I had to work through some things to arrive at the final plan, but the basic idea was to get the house as cool as I could during the day, running the a/c as much as possible during the day, and running it as little as possible at night. If every day were sunny and bright then things would be much simpler, but this part of the alleged Sunshine State is often cloudy, especially in the late afternoon when it is hottest. Therefore, compromises were made.

When I was buying electricity, I would keep the thermostat downstairs at 78-80. Upstairs, unless the office was in use, was left at maybe 85. The final compromise that seems to work well is the downstairs thermostat is at a fixed 78 degrees, where it rarely turns on. The upstairs thermostat program is around 81 at night, jumps to 77 around breakfast and a little before 10am goes to 71.

On a really hot day it may only get down to 74, upstairs, but the rest of the cool is tumbling down the stairs. The 1.5 ton unit runs flat out with no cycling to cool the entire house. The only time the downstairs unit needs to run is when it is 100 outside and the wife is running the dryer, sucking in hot air, or I am using the oven.  Yeah, I bake.  If it is what we call a cool day (below 90) then the downstairs temp may go on down to the mid 70s.

I did have an alternating program on the thermostats to use the downstairs unit more, but there is a reason I am running the upstairs unit non-stop and I will eventually get to that.

Ideally, we’d chill the whole house during the day, but that takes BOTH a/c units and we just can’t do that at this time.

So far, the net result is that the house is cooler and more comfortable 24/7. We have a modest power bill while some of our neighbors are shelling out $400. Upstairs is super cool and that will be nice as we begin to dismantle my office up there and convert it back to a bedroom.

My dwindling power bill

Now, for the reason we are running the upstairs unit so hard? You can get a hint by scrolling down to the “Micro-Inverter” post.

Microinverters

My friend Courtney had the idea of solar-powered a/c for folks who did not want to go through all the paperwork for a grid-tie system or the bigger expense of a large off-grid system.  How about something you just attach to the a/c unit and it uses solar power?  So, nice guy that I am, I volunteered my system as the guinea pig.  I figured it would work, but did and still have reservations about how cost effective it would be.

In a nutshell, a group of solar panels connects to a group of microinverters, the output power adding up to the amount used by the compressor.  No more than that.  This way you won’t actually grid tie and send power back to the company.  It all goes into the a/c.  You won’t need a soft starter, either, since you have all that grid power behind you.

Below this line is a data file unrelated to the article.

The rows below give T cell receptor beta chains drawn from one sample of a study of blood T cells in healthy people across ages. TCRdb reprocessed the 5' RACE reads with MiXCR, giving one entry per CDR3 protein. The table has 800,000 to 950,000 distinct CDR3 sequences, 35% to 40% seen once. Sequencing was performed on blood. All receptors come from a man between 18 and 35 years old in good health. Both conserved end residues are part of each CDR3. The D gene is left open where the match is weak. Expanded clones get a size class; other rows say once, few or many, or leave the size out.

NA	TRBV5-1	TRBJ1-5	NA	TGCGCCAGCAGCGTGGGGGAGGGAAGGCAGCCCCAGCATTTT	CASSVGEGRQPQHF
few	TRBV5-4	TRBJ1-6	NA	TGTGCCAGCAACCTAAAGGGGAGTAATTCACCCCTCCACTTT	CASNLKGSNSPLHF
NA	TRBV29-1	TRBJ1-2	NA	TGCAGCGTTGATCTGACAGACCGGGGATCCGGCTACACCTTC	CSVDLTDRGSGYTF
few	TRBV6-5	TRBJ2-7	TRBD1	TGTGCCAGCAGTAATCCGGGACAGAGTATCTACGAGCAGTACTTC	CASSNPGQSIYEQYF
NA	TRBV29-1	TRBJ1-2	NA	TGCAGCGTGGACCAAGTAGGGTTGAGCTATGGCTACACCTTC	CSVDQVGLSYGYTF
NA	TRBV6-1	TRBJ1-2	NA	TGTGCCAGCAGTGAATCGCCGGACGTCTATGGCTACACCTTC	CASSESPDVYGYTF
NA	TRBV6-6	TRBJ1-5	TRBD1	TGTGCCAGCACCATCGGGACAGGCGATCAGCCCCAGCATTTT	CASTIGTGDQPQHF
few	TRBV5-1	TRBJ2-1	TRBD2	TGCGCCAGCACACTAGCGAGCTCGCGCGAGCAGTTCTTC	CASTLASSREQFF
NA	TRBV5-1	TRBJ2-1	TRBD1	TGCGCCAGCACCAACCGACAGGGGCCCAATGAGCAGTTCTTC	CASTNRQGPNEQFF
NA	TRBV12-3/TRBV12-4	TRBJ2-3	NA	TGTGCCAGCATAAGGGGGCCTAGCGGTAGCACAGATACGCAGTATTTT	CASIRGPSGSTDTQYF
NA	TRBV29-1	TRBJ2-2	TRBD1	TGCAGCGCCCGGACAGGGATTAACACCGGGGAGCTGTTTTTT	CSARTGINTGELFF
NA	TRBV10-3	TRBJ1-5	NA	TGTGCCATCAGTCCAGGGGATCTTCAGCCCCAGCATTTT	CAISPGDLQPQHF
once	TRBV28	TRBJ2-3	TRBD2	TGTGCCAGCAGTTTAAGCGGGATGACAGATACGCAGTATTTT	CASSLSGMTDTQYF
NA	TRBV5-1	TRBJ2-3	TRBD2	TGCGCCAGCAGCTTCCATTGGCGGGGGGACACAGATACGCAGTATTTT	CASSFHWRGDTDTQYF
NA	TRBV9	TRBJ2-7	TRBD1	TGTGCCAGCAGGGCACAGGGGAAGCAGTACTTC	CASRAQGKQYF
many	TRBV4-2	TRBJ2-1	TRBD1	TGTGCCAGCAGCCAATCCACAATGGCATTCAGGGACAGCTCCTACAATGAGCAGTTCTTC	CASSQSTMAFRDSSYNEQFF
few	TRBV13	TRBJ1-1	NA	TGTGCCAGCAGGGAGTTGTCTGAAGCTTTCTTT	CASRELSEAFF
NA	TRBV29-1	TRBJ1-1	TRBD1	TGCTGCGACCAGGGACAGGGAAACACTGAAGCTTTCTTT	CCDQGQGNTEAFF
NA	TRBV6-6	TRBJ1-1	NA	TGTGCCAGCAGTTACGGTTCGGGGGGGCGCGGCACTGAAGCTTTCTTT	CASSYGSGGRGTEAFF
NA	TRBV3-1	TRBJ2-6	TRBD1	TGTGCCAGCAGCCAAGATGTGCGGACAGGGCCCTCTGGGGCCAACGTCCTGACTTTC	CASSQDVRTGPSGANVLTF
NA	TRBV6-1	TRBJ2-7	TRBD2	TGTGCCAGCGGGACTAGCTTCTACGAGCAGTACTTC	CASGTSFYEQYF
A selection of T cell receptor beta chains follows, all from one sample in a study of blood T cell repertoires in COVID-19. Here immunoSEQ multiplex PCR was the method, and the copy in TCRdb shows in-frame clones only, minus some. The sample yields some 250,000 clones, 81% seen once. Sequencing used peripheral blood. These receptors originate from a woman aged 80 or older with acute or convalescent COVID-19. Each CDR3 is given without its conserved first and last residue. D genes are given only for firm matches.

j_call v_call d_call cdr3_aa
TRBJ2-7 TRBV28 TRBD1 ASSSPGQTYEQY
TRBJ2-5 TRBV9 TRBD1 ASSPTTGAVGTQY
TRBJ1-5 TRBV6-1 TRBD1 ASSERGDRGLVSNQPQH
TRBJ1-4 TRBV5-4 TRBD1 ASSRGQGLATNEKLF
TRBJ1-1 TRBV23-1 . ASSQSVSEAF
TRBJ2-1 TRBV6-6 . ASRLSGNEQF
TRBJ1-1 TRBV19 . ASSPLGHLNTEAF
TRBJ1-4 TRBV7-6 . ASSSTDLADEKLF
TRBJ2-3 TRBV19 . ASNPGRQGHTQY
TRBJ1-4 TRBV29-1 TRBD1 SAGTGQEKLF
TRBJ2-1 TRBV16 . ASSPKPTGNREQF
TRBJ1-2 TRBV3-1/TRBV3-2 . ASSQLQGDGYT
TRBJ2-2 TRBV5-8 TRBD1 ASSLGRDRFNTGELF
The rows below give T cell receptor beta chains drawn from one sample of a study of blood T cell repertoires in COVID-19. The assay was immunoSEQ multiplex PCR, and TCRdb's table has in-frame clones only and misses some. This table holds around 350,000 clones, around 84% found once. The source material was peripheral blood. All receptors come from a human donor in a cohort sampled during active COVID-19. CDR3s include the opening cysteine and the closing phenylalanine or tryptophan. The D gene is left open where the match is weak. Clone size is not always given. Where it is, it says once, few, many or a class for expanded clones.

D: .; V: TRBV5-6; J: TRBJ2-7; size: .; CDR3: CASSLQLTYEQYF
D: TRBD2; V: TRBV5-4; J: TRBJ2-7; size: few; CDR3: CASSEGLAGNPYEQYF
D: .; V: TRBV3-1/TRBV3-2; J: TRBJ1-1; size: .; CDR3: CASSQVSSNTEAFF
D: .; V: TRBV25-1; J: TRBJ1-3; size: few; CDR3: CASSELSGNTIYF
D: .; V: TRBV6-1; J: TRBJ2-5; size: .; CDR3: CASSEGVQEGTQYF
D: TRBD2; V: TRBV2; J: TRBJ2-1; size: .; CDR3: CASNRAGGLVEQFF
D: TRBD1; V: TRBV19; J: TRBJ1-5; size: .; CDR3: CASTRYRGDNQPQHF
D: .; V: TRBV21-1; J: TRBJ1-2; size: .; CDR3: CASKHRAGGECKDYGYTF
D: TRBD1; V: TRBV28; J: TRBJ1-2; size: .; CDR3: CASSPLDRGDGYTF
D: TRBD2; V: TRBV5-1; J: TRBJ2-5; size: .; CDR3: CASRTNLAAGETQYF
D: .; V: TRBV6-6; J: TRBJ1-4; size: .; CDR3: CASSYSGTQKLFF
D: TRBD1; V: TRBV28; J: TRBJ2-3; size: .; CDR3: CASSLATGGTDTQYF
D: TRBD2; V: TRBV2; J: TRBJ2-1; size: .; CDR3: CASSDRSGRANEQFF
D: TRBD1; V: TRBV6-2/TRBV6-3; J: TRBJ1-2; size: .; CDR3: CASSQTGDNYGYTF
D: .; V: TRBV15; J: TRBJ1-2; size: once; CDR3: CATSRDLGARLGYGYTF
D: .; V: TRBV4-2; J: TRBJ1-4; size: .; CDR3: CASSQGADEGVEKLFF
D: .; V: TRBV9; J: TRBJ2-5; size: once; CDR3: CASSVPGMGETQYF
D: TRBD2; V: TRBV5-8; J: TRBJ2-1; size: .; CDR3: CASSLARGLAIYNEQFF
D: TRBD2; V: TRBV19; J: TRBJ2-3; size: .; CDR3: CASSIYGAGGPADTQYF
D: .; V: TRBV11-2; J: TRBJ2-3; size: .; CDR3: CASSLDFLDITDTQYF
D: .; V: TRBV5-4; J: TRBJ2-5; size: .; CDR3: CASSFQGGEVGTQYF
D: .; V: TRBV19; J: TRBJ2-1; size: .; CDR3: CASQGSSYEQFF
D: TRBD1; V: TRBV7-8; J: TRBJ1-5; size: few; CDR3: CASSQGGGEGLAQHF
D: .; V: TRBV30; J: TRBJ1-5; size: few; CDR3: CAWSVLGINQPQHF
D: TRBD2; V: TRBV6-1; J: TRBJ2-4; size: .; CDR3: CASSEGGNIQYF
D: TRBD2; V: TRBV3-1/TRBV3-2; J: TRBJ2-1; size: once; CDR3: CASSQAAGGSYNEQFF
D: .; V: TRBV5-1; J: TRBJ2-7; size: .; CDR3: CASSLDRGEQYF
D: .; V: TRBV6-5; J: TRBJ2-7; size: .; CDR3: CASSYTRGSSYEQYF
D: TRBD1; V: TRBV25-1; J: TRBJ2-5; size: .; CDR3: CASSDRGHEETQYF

The microinverter 240vac line connects to the compressor motor side of the a/c units contactor.  Good thing I buried some extra cable, huh?  This way, the microinverters are only activated when the compressor is running.  Annoyingly, they don’t start the power flow until the ac power has been on and stable for 5 minutes.  That is a big reason we want to keep the compressor running pretty much continuously.

The panels we are using are 300 watt LGs, which Sun Electronics has in inventory at this writing.  These work nicely with the Enphase 215 watt unit, which is a bit fussy about only using 60 cell modules.  Yes, at peak times we are just tossing 85 watts, but the rest of the time we have a more constant and predictable power contribution.

My test compressor, in addition to the Smart Start, has 3 recording watt-hour meters in it.  The top meter shows the microinverter contribution of 1949 watts at this moment (photo below).  The middle meter indicates that the compressor is consuming 2020 watts.  The bottom meter shows that the main power line is only having to kick in 75 watts!  As great as that sounds, when you consider nights and cloudy times, the microinverter setup is providing around 65% of all we are using.  There is definitely a savings there and it is definitely taking a load off my inverter during the day, as that is the “main power line” for the a/c.

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Is it worth it?  Not to me, of course, since I already have a solar power system, but for you?  That will depend on what kinds of deals you can find on the components and what you have to do for installation.  This is prime guerilla solar stuff, and having to get HOA approval, an engineering study to mount panels on the roof and stuff like that would really take the fun out of it.  I don’t yet know what Courtney plans to do at the house he just bought, but in the meantime, the adventure continues.  In a couple of months, we’ll see how well the heat pump runs on solar.  I’m not a big fan of heat pumps on cold nights, but I don’t much enjoy cutting firewood for the outdoor wood furnace, either.–Neal